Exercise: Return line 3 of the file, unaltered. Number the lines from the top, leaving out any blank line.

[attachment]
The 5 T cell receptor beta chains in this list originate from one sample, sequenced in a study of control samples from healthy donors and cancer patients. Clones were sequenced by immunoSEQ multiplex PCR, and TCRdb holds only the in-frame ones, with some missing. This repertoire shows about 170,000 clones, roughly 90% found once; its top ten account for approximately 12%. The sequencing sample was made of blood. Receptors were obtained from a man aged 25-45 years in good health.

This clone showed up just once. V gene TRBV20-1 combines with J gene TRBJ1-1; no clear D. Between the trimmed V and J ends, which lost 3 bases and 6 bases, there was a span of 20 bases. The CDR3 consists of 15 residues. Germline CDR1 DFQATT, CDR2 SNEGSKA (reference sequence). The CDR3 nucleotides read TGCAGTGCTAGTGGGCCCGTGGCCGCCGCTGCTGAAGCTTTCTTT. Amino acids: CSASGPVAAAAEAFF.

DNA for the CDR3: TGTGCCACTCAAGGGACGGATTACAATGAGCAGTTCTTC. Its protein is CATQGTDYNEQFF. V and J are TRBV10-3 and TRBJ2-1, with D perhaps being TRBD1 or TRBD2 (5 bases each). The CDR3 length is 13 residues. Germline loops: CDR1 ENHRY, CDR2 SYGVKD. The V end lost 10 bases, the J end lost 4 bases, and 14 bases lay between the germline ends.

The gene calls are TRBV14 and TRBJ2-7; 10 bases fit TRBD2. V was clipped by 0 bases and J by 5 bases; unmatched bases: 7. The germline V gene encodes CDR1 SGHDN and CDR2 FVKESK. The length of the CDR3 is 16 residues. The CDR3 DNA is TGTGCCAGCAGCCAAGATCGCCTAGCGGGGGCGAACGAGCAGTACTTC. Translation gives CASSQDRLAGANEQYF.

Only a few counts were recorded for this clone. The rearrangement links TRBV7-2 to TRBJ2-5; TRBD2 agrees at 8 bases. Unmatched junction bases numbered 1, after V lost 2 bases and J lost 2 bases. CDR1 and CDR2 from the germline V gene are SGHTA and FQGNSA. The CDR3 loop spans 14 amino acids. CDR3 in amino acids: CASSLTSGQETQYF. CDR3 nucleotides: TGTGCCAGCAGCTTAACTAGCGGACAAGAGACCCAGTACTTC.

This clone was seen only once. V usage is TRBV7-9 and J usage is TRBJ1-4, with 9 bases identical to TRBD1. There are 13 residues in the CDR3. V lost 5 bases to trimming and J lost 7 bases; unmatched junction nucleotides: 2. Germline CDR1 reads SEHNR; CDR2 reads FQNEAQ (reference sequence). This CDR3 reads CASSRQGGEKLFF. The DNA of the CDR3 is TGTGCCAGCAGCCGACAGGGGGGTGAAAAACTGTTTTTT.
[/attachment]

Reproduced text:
DNA for the CDR3: TGTGCCACTCAAGGGACGGATTACAATGAGCAGTTCTTC. Its protein is CATQGTDYNEQFF. V and J are TRBV10-3 and TRBJ2-1, with D perhaps being TRBD1 or TRBD2 (5 bases each). The CDR3 length is 13 residues. Germline loops: CDR1 ENHRY, CDR2 SYGVKD. The V end lost 10 bases, the J end lost 4 bases, and 14 bases lay between the germline ends.